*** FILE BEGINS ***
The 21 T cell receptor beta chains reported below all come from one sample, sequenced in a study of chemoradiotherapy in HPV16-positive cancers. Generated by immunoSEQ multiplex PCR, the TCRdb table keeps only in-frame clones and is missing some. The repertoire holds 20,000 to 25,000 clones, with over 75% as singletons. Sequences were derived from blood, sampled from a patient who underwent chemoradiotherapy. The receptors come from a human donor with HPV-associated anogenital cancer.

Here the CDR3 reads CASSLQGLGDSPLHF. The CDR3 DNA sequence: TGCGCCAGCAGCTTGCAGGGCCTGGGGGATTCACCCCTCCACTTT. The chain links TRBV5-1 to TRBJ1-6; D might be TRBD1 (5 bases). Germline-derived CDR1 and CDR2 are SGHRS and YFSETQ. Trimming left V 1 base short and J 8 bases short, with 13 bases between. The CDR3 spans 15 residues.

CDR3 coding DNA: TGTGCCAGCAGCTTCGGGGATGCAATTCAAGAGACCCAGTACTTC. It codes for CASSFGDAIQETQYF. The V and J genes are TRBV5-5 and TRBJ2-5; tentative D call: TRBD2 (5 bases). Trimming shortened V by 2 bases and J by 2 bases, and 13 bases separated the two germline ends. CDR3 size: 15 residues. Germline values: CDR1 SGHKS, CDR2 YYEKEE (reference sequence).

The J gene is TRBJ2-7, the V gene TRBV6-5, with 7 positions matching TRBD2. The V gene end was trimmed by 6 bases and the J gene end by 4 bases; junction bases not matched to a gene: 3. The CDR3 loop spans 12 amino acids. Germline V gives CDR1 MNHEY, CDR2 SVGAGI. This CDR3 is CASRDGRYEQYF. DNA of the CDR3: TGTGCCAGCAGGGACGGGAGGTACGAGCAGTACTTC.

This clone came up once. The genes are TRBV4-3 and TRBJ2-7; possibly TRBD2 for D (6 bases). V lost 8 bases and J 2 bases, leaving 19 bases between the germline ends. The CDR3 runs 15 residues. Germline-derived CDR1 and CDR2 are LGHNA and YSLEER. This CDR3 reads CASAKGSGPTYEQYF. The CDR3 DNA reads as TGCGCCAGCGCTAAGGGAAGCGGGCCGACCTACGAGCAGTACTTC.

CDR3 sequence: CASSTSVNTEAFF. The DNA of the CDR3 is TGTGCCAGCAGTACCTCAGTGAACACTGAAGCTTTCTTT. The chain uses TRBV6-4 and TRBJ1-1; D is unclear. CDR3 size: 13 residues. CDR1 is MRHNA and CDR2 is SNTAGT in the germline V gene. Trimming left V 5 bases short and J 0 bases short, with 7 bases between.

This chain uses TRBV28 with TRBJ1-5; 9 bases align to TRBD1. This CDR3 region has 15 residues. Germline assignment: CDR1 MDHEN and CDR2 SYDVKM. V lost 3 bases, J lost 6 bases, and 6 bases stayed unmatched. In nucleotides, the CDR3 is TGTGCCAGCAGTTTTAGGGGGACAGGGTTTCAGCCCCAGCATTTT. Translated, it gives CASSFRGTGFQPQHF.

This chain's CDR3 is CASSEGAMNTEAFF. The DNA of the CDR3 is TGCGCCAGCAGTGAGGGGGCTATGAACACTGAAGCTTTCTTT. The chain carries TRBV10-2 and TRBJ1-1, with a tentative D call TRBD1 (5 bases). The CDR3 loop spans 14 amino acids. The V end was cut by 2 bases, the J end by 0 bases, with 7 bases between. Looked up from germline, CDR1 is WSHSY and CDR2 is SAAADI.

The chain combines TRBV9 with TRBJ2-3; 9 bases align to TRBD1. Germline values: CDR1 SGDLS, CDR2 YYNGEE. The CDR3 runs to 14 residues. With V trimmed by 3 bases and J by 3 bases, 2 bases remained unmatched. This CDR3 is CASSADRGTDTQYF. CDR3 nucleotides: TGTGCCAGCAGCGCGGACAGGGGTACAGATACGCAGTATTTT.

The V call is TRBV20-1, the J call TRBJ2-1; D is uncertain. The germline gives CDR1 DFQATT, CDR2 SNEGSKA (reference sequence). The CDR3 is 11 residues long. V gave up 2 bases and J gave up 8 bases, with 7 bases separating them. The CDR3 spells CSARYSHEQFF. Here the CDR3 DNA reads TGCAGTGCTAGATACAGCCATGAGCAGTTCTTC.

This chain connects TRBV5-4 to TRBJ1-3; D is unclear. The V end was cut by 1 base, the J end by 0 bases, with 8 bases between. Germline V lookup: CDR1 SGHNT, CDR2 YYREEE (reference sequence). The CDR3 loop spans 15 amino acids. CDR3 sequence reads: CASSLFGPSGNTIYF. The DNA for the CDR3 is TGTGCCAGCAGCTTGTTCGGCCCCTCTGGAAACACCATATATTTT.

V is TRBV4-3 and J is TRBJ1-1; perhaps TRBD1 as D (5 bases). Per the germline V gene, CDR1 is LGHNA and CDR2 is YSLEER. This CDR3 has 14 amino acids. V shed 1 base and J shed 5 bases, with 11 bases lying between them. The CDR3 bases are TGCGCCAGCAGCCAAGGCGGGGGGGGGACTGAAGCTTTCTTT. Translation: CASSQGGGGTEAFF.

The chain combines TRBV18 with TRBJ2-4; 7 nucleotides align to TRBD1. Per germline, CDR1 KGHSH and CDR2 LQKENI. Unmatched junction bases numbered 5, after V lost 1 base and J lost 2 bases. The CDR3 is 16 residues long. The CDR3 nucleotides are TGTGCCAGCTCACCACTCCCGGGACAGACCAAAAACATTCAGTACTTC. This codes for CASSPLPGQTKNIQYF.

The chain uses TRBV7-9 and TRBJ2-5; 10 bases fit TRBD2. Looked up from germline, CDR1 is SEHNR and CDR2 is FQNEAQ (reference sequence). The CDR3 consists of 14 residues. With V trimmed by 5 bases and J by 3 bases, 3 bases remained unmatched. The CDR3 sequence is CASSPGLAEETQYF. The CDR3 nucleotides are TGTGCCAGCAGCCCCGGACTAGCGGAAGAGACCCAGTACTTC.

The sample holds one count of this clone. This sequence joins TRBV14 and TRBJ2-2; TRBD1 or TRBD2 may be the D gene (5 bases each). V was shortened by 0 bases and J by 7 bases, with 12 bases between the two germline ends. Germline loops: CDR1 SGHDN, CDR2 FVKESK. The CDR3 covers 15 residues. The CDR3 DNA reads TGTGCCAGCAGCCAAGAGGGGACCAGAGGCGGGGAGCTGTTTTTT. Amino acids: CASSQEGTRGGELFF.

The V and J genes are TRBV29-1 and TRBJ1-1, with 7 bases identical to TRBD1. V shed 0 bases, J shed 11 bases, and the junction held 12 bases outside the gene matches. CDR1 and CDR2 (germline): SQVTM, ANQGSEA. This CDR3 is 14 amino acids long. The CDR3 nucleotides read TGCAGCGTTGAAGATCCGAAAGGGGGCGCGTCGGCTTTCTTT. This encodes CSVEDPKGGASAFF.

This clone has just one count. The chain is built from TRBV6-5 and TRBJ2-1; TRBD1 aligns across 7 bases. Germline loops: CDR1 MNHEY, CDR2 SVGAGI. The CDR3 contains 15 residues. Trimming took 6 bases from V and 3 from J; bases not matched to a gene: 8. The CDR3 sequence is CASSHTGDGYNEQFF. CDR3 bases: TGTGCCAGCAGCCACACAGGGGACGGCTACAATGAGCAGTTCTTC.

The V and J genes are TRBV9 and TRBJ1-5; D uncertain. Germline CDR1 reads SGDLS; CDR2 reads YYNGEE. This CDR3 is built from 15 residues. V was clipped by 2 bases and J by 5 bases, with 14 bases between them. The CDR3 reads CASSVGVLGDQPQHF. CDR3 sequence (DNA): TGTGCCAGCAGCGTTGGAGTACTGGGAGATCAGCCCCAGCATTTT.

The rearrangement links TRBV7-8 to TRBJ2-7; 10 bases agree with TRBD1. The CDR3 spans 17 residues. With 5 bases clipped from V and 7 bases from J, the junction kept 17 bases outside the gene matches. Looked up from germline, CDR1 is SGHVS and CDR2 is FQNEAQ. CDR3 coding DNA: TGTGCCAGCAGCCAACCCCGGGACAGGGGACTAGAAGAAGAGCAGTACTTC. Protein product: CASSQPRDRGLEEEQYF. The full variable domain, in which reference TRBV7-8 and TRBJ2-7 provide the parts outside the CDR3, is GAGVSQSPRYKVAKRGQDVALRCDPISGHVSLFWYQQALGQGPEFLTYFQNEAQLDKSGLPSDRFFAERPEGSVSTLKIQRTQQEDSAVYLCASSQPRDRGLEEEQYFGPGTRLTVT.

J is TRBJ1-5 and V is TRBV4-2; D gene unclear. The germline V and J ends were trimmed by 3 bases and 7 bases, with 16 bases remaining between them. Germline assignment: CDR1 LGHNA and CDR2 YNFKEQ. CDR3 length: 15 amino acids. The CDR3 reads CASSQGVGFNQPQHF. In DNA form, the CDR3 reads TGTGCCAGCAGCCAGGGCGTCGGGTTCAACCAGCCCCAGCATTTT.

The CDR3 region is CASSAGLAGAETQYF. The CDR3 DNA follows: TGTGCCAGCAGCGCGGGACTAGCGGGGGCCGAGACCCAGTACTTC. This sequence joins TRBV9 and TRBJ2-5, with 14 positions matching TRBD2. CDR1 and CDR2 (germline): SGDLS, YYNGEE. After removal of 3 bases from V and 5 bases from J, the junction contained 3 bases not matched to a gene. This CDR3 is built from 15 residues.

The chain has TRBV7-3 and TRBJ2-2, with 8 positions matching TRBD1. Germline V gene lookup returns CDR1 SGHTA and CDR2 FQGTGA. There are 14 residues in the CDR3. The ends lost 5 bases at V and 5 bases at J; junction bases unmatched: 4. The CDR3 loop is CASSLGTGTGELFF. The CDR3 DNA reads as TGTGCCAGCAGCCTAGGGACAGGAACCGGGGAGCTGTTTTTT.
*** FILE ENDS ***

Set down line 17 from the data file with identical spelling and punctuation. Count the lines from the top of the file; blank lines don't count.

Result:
This clone has just one count. The chain is built from TRBV6-5 and TRBJ2-1; TRBD1 aligns across 7 bases. Germline loops: CDR1 MNHEY, CDR2 SVGAGI. The CDR3 contains 15 residues. Trimming took 6 bases from V and 3 from J; bases not matched to a gene: 8. The CDR3 sequence is CASSHTGDGYNEQFF. CDR3 bases: TGTGCCAGCAGCCACACAGGGGACGGCTACAATGAGCAGTTCTTC.